The next time you feel victimized by your “tough market,” pause and consider that the problem might be you. For many salespeople I meet, the negotiation challenges they face are self-induced, a result of false beliefs and poor delivery of pricing.
In meetings with thousands of salespeople, I consistently hear the same laments. The first is, “My market is tough. The only thing builders are looking for is price.” The second: “Buyers just aren’t loyal anymore.”
Both statements are wrong. It can’t be only about price, because some of the most successful brands in our industry are far from lowest. And most LBM dealers have discovered they keep approximately 85% of their business from one year to the next.
If you believe it’s about price, buyers will react accordingly. This occurs when salespeople deliver prices with words that invite the buyer to doubt the initial offer. For instance, “Let me know how this pricing looks.” Or: “Tell me how we compare.” These statements say, “I haven’t given you a price. This is just a starting point.”
To get better margins and create more loyalty, begin by dividing your customers into three categories: combative, compromising, and collaborative.
Combative negotiators instinctively test the waters and pressure for better prices even when you’re already competitive. The best negotiation strategy with the combative buyer is to fight fire with fire. When faced with pressure for a lower price, get a buying commitment first. Let the buyer know you might be able to give something, but you will have to get something in return. Strive for something of low cost to the buyer and high value to you. Ask the buyer if he will commit to volume commitments, delivery concessions, or including additional products in the transaction. You can then offer a better price after the buyer has committed to the new terms of the deal.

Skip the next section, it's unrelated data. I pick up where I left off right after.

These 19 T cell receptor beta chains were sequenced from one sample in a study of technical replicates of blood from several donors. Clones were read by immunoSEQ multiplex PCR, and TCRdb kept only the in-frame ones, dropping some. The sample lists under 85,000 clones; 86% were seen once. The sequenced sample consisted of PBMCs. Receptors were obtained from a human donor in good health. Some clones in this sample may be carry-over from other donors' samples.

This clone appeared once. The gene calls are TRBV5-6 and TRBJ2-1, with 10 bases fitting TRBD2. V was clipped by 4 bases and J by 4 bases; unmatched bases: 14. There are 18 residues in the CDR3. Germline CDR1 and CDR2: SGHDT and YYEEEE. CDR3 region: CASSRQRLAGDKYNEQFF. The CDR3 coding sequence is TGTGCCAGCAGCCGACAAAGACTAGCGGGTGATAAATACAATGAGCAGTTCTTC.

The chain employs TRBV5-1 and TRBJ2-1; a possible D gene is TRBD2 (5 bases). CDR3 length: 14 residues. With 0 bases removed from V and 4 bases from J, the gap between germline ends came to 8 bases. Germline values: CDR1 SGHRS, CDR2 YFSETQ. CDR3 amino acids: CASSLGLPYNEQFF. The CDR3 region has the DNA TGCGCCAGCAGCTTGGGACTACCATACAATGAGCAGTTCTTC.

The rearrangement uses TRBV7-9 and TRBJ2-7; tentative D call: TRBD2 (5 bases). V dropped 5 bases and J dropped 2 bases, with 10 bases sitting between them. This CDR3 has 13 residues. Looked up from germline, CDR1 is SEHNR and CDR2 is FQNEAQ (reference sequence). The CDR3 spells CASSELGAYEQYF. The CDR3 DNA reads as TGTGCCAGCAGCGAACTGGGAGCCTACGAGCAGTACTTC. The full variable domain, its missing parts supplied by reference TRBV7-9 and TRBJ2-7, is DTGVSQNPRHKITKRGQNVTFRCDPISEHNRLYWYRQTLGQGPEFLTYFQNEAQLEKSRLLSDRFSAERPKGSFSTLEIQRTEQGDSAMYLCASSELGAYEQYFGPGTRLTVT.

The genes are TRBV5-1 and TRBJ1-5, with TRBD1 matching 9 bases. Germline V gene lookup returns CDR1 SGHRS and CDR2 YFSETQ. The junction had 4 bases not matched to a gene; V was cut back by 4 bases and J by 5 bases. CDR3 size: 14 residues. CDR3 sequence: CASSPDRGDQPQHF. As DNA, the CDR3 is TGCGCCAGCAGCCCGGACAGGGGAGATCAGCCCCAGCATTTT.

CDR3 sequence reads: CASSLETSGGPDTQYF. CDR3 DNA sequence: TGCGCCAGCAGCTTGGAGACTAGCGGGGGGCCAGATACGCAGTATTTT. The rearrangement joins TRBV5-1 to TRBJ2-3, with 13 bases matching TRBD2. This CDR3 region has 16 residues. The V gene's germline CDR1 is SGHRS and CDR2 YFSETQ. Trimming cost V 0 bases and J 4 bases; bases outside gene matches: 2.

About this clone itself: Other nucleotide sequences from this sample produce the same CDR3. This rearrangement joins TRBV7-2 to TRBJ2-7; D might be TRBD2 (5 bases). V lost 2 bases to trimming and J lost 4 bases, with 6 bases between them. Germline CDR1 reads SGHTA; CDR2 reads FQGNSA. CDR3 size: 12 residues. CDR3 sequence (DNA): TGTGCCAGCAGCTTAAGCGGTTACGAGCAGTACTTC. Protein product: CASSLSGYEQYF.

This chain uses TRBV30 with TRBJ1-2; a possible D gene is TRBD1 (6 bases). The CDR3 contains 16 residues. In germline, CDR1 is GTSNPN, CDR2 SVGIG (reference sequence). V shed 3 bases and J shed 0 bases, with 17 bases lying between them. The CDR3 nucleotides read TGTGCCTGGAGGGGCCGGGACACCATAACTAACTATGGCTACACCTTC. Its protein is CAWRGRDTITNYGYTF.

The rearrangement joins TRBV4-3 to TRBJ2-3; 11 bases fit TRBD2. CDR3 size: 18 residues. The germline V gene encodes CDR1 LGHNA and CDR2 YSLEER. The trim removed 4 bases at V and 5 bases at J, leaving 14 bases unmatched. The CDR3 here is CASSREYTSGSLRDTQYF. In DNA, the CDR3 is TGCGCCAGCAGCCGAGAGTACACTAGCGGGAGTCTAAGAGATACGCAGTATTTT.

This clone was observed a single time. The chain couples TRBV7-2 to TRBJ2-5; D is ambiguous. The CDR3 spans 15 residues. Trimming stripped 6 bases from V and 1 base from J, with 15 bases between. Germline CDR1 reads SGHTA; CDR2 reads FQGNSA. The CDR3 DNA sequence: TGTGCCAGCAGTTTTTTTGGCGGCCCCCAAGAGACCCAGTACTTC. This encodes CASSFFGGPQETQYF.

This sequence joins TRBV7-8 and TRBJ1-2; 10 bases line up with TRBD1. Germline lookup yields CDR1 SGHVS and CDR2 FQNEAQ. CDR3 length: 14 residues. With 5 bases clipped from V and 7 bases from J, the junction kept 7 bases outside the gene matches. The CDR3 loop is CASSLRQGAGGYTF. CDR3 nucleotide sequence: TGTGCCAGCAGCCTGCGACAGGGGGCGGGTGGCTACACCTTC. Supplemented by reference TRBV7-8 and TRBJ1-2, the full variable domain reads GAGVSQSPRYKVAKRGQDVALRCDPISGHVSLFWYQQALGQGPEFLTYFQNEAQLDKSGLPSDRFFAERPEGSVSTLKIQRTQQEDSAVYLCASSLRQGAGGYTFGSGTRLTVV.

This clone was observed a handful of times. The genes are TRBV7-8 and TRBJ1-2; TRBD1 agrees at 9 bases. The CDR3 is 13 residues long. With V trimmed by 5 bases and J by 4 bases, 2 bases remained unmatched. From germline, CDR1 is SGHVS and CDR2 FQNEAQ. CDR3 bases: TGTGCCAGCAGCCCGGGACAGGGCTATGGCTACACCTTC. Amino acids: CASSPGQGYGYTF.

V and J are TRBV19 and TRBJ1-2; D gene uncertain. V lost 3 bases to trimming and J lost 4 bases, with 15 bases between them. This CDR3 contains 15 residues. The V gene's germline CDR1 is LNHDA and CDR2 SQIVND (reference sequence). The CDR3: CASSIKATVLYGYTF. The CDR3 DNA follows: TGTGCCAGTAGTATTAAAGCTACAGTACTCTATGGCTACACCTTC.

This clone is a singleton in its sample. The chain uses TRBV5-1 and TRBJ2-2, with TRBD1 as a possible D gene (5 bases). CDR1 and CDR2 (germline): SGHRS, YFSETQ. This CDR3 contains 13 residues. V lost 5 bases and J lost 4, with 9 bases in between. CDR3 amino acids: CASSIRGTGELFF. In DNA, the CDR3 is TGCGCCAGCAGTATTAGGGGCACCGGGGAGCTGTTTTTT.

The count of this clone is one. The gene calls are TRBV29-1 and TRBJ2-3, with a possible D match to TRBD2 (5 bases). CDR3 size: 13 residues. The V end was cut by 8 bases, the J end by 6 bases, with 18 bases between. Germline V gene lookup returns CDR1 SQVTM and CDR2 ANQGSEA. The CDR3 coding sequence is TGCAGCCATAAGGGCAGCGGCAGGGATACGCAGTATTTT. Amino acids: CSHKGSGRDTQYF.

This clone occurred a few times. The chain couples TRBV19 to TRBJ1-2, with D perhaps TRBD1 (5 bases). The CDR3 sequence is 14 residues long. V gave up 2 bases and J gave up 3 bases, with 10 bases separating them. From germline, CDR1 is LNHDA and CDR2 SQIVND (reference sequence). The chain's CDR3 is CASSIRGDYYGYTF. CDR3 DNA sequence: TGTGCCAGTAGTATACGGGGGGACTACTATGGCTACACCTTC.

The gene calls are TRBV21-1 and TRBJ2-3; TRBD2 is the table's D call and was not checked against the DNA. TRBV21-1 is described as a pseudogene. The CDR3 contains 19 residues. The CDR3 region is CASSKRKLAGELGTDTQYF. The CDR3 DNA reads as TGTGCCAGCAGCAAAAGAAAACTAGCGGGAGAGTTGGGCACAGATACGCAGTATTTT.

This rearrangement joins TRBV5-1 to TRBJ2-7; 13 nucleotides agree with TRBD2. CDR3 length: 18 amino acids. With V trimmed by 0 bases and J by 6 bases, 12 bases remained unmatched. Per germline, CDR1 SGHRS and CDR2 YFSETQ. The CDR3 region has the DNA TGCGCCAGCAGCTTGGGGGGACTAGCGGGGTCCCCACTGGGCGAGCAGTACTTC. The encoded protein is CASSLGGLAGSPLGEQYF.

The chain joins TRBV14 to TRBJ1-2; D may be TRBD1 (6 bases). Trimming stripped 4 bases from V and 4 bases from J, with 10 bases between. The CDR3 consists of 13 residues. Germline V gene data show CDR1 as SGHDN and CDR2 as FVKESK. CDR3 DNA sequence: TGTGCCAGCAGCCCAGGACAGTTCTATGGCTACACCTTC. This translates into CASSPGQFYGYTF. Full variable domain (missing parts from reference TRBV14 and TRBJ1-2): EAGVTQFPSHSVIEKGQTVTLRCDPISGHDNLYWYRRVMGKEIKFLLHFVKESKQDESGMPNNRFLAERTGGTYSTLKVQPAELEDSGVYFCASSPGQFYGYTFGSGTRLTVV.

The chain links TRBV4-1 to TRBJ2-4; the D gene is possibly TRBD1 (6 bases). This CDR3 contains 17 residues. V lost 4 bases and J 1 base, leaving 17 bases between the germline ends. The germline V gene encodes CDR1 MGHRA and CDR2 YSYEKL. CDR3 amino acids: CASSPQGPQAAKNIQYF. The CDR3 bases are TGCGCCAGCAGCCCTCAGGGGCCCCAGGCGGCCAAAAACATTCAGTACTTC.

Compromising negotiators are looking for a reason not to shop … so don’t give them one. They are focused on a successful transaction and simply want a fair deal. When that deal is struck, compromisers are prepared to do business. Your mindset should be focused on satisfying requests and clarifying expectations. Your standard statement should be, “Yes, I can do that. Here is the price and timeline you should expect.” Be clear and definitive in your capabilities with compromising negotiators and they will agree to a win-win trade.
Collaborative negotiators are even deeper thinkers and are looking for a reason to be loyal. They are focused on relationships that produce mutual benefit. They look at the big picture, analyze your capabilities as a provider, and seek long-term business partners. When dealing with the collaborative negotiator, make the dialogue bigger than the transaction. Your conversation should focus on the collaborator’s challenges, objectives, and profitability. Focus on the actions and statements that say, “We can do this together.”
The market is happening to everyone and, in that regard, it’s a level field of play. The winners are those who prepare better than the competition.